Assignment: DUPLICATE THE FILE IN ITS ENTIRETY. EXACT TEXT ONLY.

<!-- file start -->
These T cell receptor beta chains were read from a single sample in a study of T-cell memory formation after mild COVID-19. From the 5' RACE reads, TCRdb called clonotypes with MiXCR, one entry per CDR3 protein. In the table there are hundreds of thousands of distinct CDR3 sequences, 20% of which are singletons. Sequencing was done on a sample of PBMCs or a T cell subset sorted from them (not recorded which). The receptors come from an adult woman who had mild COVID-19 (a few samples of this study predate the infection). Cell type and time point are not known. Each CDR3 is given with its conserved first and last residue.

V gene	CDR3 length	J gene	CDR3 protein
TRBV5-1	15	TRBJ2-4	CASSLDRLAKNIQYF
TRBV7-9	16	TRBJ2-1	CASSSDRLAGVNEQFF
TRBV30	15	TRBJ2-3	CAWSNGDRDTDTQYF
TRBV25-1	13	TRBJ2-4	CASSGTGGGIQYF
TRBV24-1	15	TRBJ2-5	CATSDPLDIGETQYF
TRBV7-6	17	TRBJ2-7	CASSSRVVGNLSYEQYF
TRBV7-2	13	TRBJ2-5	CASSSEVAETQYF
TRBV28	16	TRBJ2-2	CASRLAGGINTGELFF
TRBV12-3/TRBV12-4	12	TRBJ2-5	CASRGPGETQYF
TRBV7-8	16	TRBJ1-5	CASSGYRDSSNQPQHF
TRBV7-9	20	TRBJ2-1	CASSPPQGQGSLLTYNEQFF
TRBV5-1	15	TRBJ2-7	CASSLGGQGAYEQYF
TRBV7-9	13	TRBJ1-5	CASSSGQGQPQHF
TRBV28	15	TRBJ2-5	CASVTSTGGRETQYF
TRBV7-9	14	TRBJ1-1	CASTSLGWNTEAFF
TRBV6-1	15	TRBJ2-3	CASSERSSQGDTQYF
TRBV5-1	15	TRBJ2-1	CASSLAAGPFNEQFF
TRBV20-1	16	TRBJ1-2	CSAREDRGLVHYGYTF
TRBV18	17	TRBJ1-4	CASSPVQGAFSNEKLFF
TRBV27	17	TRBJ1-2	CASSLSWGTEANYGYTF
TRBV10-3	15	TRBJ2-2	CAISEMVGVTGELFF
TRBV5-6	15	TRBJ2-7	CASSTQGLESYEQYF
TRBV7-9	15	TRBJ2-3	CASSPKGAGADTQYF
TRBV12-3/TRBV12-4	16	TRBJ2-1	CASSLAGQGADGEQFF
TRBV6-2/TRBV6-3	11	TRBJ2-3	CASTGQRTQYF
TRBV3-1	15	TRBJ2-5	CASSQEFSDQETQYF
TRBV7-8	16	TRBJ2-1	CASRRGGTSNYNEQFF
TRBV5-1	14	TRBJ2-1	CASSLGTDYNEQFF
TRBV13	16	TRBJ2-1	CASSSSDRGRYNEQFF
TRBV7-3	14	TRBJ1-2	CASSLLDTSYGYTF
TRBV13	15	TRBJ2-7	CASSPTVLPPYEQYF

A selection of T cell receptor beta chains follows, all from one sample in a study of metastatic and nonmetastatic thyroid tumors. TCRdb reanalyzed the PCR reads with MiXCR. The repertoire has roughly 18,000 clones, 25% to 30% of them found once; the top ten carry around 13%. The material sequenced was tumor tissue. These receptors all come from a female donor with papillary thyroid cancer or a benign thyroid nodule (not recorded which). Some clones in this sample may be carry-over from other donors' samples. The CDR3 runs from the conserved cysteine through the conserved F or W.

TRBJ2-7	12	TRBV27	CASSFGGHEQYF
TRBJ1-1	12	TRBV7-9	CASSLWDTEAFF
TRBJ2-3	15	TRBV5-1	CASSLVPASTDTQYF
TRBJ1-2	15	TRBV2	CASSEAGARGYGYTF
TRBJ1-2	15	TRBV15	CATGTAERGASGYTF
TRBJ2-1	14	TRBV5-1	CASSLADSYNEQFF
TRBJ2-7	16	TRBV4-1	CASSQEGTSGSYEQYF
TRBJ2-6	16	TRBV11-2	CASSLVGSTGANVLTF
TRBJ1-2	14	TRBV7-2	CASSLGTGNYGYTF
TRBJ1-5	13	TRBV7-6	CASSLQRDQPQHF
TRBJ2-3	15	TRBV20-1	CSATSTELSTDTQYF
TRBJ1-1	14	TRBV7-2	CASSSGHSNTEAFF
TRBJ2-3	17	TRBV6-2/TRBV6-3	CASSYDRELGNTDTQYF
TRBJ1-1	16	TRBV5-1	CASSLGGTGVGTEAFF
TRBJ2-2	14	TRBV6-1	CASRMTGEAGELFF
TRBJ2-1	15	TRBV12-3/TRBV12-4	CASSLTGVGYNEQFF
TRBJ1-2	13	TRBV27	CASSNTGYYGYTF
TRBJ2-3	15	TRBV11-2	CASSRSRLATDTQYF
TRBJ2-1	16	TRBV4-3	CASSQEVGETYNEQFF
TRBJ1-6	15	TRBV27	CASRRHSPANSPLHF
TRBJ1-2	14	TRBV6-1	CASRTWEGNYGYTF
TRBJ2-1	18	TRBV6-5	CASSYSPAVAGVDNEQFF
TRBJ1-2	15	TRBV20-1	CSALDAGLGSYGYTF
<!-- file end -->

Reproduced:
These T cell receptor beta chains were read from a single sample in a study of T-cell memory formation after mild COVID-19. From the 5' RACE reads, TCRdb called clonotypes with MiXCR, one entry per CDR3 protein. In the table there are hundreds of thousands of distinct CDR3 sequences, 20% of which are singletons. Sequencing was done on a sample of PBMCs or a T cell subset sorted from them (not recorded which). The receptors come from an adult woman who had mild COVID-19 (a few samples of this study predate the infection). Cell type and time point are not known. Each CDR3 is given with its conserved first and last residue.

V gene	CDR3 length	J gene	CDR3 protein
TRBV5-1	15	TRBJ2-4	CASSLDRLAKNIQYF
TRBV7-9	16	TRBJ2-1	CASSSDRLAGVNEQFF
TRBV30	15	TRBJ2-3	CAWSNGDRDTDTQYF
TRBV25-1	13	TRBJ2-4	CASSGTGGGIQYF
TRBV24-1	15	TRBJ2-5	CATSDPLDIGETQYF
TRBV7-6	17	TRBJ2-7	CASSSRVVGNLSYEQYF
TRBV7-2	13	TRBJ2-5	CASSSEVAETQYF
TRBV28	16	TRBJ2-2	CASRLAGGINTGELFF
TRBV12-3/TRBV12-4	12	TRBJ2-5	CASRGPGETQYF
TRBV7-8	16	TRBJ1-5	CASSGYRDSSNQPQHF
TRBV7-9	20	TRBJ2-1	CASSPPQGQGSLLTYNEQFF
TRBV5-1	15	TRBJ2-7	CASSLGGQGAYEQYF
TRBV7-9	13	TRBJ1-5	CASSSGQGQPQHF
TRBV28	15	TRBJ2-5	CASVTSTGGRETQYF
TRBV7-9	14	TRBJ1-1	CASTSLGWNTEAFF
TRBV6-1	15	TRBJ2-3	CASSERSSQGDTQYF
TRBV5-1	15	TRBJ2-1	CASSLAAGPFNEQFF
TRBV20-1	16	TRBJ1-2	CSAREDRGLVHYGYTF
TRBV18	17	TRBJ1-4	CASSPVQGAFSNEKLFF
TRBV27	17	TRBJ1-2	CASSLSWGTEANYGYTF
TRBV10-3	15	TRBJ2-2	CAISEMVGVTGELFF
TRBV5-6	15	TRBJ2-7	CASSTQGLESYEQYF
TRBV7-9	15	TRBJ2-3	CASSPKGAGADTQYF
TRBV12-3/TRBV12-4	16	TRBJ2-1	CASSLAGQGADGEQFF
TRBV6-2/TRBV6-3	11	TRBJ2-3	CASTGQRTQYF
TRBV3-1	15	TRBJ2-5	CASSQEFSDQETQYF
TRBV7-8	16	TRBJ2-1	CASRRGGTSNYNEQFF
TRBV5-1	14	TRBJ2-1	CASSLGTDYNEQFF
TRBV13	16	TRBJ2-1	CASSSSDRGRYNEQFF
TRBV7-3	14	TRBJ1-2	CASSLLDTSYGYTF
TRBV13	15	TRBJ2-7	CASSPTVLPPYEQYF

A selection of T cell receptor beta chains follows, all from one sample in a study of metastatic and nonmetastatic thyroid tumors. TCRdb reanalyzed the PCR reads with MiXCR. The repertoire has roughly 18,000 clones, 25% to 30% of them found once; the top ten carry around 13%. The material sequenced was tumor tissue. These receptors all come from a female donor with papillary thyroid cancer or a benign thyroid nodule (not recorded which). Some clones in this sample may be carry-over from other donors' samples. The CDR3 runs from the conserved cysteine through the conserved F or W.

TRBJ2-7	12	TRBV27	CASSFGGHEQYF
TRBJ1-1	12	TRBV7-9	CASSLWDTEAFF
TRBJ2-3	15	TRBV5-1	CASSLVPASTDTQYF
TRBJ1-2	15	TRBV2	CASSEAGARGYGYTF
TRBJ1-2	15	TRBV15	CATGTAERGASGYTF
TRBJ2-1	14	TRBV5-1	CASSLADSYNEQFF
TRBJ2-7	16	TRBV4-1	CASSQEGTSGSYEQYF
TRBJ2-6	16	TRBV11-2	CASSLVGSTGANVLTF
TRBJ1-2	14	TRBV7-2	CASSLGTGNYGYTF
TRBJ1-5	13	TRBV7-6	CASSLQRDQPQHF
TRBJ2-3	15	TRBV20-1	CSATSTELSTDTQYF
TRBJ1-1	14	TRBV7-2	CASSSGHSNTEAFF
TRBJ2-3	17	TRBV6-2/TRBV6-3	CASSYDRELGNTDTQYF
TRBJ1-1	16	TRBV5-1	CASSLGGTGVGTEAFF
TRBJ2-2	14	TRBV6-1	CASRMTGEAGELFF
TRBJ2-1	15	TRBV12-3/TRBV12-4	CASSLTGVGYNEQFF
TRBJ1-2	13	TRBV27	CASSNTGYYGYTF
TRBJ2-3	15	TRBV11-2	CASSRSRLATDTQYF
TRBJ2-1	16	TRBV4-3	CASSQEVGETYNEQFF
TRBJ1-6	15	TRBV27	CASRRHSPANSPLHF
TRBJ1-2	14	TRBV6-1	CASRTWEGNYGYTF
TRBJ2-1	18	TRBV6-5	CASSYSPAVAGVDNEQFF
TRBJ1-2	15	TRBV20-1	CSALDAGLGSYGYTF